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Analyst Insight

Post MPC Notes: Nigerians are Embattled – Ordinary Men are no Longer Reasonable

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Bismark Rewane, CEO of FDC Limited

Show me your friends and I will tell you who you are

Of the 22 Central Banks whose monetary policy committees met in the last week, 16 increased their policy rates by an average of 67bps. Only a minority maintained status quo. These outliers include Russia and Nigeria. For example, the US Federal Reserve Bank not only increased its interest rates by 25bps to 0.5%pa but promised to increase the rate six times more this year. UK also raised its benchmark interest rate by 25bps to 0.75%pa. Ghana made a quantum leap of 250 basis points to 17%pa. Egypt not only increased its interest rates but also announced a 14% devaluation of the Egyptian pound.

Generally speaking, most advanced economies had experienced sedate inflation rates in-spite of massive stimulus spending associated with COVID relief and infrastructure investments. However, in the last two quarters, inflation rates had spiked astronomically across the globe.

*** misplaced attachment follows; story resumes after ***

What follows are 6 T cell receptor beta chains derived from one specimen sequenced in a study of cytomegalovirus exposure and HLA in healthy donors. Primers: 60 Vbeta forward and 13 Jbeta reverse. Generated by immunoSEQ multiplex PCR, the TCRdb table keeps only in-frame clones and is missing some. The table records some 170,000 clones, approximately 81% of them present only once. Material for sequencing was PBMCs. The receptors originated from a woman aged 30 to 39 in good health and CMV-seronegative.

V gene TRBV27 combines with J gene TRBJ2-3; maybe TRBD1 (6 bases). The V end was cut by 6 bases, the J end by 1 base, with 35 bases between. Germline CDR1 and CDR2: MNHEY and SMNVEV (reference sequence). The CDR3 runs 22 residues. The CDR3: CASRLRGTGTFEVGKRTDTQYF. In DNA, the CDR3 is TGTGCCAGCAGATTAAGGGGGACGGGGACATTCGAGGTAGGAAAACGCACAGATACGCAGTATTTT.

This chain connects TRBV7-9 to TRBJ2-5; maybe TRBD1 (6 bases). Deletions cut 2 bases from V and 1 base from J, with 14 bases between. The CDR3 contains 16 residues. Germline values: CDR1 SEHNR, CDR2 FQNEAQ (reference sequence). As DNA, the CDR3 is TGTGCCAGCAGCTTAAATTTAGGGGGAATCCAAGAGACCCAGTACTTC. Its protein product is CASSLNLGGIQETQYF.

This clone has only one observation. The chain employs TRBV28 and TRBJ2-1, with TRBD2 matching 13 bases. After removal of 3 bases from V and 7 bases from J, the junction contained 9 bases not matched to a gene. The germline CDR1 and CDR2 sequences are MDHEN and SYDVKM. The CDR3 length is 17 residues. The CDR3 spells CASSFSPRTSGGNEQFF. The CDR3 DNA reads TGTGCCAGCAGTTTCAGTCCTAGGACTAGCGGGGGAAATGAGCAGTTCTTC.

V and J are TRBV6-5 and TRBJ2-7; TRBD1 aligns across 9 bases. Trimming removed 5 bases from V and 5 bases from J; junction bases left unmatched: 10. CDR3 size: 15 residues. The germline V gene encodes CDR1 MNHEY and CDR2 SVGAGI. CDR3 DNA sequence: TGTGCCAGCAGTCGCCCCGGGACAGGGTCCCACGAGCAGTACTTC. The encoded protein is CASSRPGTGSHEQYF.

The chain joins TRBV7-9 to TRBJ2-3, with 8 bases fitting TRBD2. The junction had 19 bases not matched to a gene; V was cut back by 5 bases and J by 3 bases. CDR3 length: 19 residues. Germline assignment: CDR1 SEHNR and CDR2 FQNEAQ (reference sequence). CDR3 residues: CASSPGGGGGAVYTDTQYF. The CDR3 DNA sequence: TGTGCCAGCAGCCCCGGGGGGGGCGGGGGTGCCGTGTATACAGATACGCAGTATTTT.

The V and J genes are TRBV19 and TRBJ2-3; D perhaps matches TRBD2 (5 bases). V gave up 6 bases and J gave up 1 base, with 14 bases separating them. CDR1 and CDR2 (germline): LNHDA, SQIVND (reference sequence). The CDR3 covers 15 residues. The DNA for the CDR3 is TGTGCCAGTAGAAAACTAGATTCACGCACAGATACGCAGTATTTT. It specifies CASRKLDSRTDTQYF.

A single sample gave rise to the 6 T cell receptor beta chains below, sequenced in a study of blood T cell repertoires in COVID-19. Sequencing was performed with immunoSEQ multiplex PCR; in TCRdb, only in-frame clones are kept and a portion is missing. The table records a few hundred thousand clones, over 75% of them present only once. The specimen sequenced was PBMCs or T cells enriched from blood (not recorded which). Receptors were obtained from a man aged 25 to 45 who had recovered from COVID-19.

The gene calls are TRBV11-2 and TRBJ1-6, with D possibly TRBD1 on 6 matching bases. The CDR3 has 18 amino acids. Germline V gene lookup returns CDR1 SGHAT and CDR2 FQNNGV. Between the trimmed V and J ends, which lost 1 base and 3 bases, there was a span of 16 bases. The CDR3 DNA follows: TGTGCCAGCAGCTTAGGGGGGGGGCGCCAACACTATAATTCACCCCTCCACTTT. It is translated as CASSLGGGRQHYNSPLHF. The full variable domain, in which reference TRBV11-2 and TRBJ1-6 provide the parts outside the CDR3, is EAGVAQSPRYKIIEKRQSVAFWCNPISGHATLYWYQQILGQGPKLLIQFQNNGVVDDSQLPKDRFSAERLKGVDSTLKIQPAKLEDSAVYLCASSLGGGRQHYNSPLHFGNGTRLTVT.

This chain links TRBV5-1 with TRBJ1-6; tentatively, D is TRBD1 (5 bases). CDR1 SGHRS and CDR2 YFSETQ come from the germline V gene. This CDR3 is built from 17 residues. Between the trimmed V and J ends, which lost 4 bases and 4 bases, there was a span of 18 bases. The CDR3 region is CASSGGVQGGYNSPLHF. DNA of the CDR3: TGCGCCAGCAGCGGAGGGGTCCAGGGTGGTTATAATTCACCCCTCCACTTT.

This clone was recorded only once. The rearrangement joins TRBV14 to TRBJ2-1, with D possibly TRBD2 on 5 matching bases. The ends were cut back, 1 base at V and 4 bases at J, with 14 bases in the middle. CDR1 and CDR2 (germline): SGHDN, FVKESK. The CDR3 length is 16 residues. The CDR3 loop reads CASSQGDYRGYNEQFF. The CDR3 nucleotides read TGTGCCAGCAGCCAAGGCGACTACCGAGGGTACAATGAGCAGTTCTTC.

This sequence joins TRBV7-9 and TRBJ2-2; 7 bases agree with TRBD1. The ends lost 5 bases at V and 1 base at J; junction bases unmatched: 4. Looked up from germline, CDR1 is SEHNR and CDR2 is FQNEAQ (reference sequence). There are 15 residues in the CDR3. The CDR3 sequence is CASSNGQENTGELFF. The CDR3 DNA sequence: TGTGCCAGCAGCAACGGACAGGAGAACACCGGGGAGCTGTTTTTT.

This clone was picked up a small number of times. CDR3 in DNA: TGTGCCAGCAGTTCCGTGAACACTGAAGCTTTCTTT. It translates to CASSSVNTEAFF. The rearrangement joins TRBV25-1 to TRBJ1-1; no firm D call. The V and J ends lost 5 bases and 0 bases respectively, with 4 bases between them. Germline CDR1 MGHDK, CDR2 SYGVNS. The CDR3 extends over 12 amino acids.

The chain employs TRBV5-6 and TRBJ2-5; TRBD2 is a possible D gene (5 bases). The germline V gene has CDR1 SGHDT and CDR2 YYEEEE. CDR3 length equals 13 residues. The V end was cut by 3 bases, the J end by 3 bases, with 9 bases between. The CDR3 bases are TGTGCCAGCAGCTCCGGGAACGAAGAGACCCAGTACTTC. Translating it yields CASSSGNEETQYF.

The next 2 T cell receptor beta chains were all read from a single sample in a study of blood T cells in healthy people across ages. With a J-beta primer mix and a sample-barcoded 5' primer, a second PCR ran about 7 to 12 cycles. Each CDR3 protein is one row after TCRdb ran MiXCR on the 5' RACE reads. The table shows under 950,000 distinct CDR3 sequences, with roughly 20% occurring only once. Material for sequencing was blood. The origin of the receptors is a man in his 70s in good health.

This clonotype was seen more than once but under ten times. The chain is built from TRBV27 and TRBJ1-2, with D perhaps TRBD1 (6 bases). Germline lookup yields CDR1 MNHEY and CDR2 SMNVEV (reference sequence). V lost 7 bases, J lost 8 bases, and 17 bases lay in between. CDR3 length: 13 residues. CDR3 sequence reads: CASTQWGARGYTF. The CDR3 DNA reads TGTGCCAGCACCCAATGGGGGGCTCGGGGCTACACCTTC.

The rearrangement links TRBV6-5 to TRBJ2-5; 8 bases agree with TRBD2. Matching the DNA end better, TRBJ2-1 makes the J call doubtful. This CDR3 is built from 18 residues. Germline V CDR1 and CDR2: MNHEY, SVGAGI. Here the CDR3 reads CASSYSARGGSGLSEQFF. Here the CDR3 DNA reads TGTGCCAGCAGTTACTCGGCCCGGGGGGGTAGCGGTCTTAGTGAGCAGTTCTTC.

Central Banks are usually independent and apolitical

In normal times, central banks avoid making major policy changes in the run-up to elections. This is because it could easily be misconstrued as being politically motivated. That is why most analysts were not surprised at the status quo decision of the CBN yesterday. However, 4 out of the 10 members (40%) present at the meeting voted in favour of a rate hike. This suggests that an interest rate hike is almost imminent and inevitable in the month of May.

Nigerians are embattled – ordinary men are no longer reasonable men

With a 167.86% spike in the price of diesel to N700 per litre and kerosene up 36.36% to N600/litre, the ordinary Nigerian man is struggling to remain a reasonable man. As if that is not enough, the price of a loaf of bread is now approaching N700 for a small loaf and gala, the almighty leveler, is slowly getting out of reach.

What next for Mr ordinary man? More palliatives or relief packages that have fast become ineffective policies, with limited benefits to the embattled Nigerian.

In the attached slides, Bismarck Rewane tries to share another perspective of what the impact of the MPC decisions of yesterday will have on the economy and the ordinary man in Nigeria.

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